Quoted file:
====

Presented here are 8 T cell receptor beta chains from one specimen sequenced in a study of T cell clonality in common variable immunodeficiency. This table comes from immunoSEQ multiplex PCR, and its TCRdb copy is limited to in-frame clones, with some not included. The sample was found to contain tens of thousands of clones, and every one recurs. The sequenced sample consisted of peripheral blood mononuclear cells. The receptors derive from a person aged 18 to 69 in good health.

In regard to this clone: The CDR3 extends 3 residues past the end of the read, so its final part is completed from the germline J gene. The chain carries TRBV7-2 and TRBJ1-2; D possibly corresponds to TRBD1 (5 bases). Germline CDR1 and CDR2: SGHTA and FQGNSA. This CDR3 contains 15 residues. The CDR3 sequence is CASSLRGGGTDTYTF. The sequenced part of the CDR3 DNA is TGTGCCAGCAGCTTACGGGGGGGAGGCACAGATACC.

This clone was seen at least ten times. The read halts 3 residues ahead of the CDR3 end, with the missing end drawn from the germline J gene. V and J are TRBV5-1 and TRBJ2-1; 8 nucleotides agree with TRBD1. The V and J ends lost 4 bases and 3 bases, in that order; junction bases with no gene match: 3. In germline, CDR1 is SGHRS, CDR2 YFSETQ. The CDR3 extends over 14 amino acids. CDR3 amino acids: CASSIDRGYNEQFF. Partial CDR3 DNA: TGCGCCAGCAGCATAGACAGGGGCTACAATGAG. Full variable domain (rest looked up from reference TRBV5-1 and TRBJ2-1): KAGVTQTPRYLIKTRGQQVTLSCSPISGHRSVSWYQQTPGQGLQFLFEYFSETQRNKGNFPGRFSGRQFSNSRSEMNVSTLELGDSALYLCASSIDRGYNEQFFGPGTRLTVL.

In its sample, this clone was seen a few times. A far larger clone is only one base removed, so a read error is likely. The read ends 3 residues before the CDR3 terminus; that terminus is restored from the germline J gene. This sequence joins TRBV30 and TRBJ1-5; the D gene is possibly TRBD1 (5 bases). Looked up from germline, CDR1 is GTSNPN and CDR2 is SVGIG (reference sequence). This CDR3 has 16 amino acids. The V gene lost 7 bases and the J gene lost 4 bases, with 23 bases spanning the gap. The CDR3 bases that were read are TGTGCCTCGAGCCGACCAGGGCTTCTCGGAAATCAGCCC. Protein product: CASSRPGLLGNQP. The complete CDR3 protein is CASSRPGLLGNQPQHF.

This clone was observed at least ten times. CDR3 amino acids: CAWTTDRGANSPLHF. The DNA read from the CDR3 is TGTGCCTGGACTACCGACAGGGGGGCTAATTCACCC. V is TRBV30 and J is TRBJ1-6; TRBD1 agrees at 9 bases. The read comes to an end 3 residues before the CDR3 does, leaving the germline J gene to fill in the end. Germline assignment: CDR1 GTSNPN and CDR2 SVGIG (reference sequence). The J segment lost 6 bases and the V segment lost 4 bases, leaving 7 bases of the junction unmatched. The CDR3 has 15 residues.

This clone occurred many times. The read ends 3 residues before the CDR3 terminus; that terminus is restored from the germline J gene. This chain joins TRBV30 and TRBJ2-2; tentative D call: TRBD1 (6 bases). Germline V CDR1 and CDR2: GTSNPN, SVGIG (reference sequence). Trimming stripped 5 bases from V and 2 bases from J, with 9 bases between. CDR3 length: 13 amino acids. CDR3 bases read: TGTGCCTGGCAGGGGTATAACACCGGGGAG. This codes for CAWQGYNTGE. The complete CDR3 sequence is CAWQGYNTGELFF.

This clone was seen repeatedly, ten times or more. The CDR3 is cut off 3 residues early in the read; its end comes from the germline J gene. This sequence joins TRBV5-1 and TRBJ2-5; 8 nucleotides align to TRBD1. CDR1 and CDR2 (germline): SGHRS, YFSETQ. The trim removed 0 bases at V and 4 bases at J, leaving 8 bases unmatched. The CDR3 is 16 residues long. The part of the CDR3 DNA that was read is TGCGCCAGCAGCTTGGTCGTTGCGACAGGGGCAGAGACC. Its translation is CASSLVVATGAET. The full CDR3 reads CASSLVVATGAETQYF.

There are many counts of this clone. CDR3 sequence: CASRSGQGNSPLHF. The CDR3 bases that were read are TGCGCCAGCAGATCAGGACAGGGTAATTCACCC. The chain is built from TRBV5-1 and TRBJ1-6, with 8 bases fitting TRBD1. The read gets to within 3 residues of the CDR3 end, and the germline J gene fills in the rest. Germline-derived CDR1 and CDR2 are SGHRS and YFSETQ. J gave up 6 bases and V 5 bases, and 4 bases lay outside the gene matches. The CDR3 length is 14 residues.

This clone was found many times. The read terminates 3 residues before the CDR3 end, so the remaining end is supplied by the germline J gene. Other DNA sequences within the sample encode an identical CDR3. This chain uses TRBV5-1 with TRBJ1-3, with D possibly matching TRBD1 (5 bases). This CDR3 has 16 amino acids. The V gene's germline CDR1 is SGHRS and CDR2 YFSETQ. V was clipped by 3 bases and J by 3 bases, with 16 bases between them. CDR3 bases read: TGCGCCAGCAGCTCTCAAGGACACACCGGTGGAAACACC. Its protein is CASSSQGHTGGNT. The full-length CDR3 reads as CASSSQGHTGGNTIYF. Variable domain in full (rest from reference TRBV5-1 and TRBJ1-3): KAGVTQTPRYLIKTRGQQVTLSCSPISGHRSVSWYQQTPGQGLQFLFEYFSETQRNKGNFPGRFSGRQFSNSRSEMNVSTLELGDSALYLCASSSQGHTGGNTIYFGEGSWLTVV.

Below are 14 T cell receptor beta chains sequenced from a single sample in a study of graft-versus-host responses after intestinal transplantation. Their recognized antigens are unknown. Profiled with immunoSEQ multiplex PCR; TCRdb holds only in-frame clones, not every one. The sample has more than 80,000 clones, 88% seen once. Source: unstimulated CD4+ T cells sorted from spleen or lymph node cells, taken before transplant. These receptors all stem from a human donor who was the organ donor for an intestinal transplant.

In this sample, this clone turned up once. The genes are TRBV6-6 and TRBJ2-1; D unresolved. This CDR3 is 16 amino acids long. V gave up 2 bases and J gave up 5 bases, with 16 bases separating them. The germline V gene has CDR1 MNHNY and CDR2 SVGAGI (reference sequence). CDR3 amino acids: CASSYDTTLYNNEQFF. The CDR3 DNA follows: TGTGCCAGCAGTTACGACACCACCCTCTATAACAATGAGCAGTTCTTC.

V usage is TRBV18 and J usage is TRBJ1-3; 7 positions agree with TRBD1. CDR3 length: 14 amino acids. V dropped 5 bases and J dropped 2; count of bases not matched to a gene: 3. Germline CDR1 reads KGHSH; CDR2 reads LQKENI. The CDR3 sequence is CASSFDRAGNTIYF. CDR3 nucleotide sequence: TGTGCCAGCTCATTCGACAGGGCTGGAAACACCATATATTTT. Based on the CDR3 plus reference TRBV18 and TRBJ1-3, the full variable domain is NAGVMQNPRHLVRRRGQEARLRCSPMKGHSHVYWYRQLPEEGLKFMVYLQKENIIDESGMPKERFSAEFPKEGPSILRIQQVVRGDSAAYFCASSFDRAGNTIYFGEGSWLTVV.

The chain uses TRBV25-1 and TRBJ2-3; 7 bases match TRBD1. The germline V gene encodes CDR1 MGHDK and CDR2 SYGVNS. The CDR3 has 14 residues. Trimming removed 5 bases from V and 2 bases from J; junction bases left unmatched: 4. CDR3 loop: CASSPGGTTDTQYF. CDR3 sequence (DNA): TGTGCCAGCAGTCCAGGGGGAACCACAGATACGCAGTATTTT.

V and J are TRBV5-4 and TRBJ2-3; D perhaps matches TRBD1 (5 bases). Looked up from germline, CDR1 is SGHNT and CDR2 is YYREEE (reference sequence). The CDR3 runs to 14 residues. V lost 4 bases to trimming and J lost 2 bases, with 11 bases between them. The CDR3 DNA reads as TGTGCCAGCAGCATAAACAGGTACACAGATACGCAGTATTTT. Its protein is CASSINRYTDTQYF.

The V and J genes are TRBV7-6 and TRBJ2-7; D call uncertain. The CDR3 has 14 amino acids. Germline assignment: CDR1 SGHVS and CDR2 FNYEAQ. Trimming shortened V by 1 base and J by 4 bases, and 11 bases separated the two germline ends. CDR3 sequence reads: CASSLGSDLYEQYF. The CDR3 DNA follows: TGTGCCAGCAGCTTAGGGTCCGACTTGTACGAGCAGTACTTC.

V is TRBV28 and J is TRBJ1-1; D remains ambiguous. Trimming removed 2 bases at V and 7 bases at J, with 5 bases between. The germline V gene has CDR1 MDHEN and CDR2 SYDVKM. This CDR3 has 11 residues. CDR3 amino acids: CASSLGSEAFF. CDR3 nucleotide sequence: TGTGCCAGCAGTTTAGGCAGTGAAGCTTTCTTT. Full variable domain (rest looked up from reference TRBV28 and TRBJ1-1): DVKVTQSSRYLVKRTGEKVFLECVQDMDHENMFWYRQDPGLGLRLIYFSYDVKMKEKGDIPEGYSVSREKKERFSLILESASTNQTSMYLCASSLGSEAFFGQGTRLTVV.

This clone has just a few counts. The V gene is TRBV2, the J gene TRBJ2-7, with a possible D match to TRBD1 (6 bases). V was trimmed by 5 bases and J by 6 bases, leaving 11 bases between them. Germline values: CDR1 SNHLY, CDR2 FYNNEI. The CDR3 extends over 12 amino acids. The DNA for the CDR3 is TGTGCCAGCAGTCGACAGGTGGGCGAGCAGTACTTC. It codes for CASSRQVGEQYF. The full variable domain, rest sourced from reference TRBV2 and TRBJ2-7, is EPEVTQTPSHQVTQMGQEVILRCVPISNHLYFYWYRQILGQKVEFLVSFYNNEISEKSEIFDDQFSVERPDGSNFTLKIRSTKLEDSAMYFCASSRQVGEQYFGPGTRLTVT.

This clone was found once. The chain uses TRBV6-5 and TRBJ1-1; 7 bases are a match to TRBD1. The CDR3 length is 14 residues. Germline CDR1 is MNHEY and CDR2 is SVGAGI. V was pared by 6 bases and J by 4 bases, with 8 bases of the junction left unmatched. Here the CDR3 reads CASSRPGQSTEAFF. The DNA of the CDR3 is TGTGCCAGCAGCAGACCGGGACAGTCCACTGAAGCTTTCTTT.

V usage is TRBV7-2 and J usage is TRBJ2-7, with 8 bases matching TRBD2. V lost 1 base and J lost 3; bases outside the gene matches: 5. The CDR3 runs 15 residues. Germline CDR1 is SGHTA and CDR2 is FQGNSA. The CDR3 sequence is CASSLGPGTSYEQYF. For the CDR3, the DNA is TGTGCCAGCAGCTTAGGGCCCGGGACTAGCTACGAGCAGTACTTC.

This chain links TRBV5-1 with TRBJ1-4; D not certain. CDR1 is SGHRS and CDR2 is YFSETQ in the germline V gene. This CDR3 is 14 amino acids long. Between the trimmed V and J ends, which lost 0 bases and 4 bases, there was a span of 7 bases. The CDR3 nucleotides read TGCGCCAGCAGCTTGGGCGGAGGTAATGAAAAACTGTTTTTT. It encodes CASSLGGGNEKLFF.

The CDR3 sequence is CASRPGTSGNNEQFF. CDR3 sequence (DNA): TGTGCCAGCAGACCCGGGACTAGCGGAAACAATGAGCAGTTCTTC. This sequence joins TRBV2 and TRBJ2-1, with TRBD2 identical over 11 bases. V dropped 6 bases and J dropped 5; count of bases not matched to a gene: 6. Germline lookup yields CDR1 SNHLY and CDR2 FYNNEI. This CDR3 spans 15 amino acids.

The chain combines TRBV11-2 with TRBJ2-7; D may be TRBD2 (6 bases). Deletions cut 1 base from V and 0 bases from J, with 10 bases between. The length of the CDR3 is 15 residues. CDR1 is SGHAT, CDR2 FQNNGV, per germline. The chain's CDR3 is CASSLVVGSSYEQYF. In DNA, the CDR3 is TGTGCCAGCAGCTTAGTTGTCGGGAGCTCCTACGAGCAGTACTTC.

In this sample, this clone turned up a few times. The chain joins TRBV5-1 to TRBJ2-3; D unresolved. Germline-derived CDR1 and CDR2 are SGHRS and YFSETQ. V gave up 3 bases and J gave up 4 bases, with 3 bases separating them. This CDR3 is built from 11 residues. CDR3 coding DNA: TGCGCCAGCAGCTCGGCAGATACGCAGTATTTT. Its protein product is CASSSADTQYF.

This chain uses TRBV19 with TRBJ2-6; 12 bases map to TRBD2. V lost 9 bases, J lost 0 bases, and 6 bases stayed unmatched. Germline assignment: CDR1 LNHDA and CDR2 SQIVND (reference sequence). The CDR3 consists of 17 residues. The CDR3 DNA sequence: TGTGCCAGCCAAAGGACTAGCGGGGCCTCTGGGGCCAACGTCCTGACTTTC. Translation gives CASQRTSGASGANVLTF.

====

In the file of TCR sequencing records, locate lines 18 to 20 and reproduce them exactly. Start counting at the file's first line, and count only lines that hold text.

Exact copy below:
This clone was found once. The chain uses TRBV6-5 and TRBJ1-1; 7 bases are a match to TRBD1. The CDR3 length is 14 residues. Germline CDR1 is MNHEY and CDR2 is SVGAGI. V was pared by 6 bases and J by 4 bases, with 8 bases of the junction left unmatched. Here the CDR3 reads CASSRPGQSTEAFF. The DNA of the CDR3 is TGTGCCAGCAGCAGACCGGGACAGTCCACTGAAGCTTTCTTT.

V usage is TRBV7-2 and J usage is TRBJ2-7, with 8 bases matching TRBD2. V lost 1 base and J lost 3; bases outside the gene matches: 5. The CDR3 runs 15 residues. Germline CDR1 is SGHTA and CDR2 is FQGNSA. The CDR3 sequence is CASSLGPGTSYEQYF. For the CDR3, the DNA is TGTGCCAGCAGCTTAGGGCCCGGGACTAGCTACGAGCAGTACTTC.

This chain links TRBV5-1 with TRBJ1-4; D not certain. CDR1 is SGHRS and CDR2 is YFSETQ in the germline V gene. This CDR3 is 14 amino acids long. Between the trimmed V and J ends, which lost 0 bases and 4 bases, there was a span of 7 bases. The CDR3 nucleotides read TGCGCCAGCAGCTTGGGCGGAGGTAATGAAAAACTGTTTTTT. It encodes CASSLGGGNEKLFF.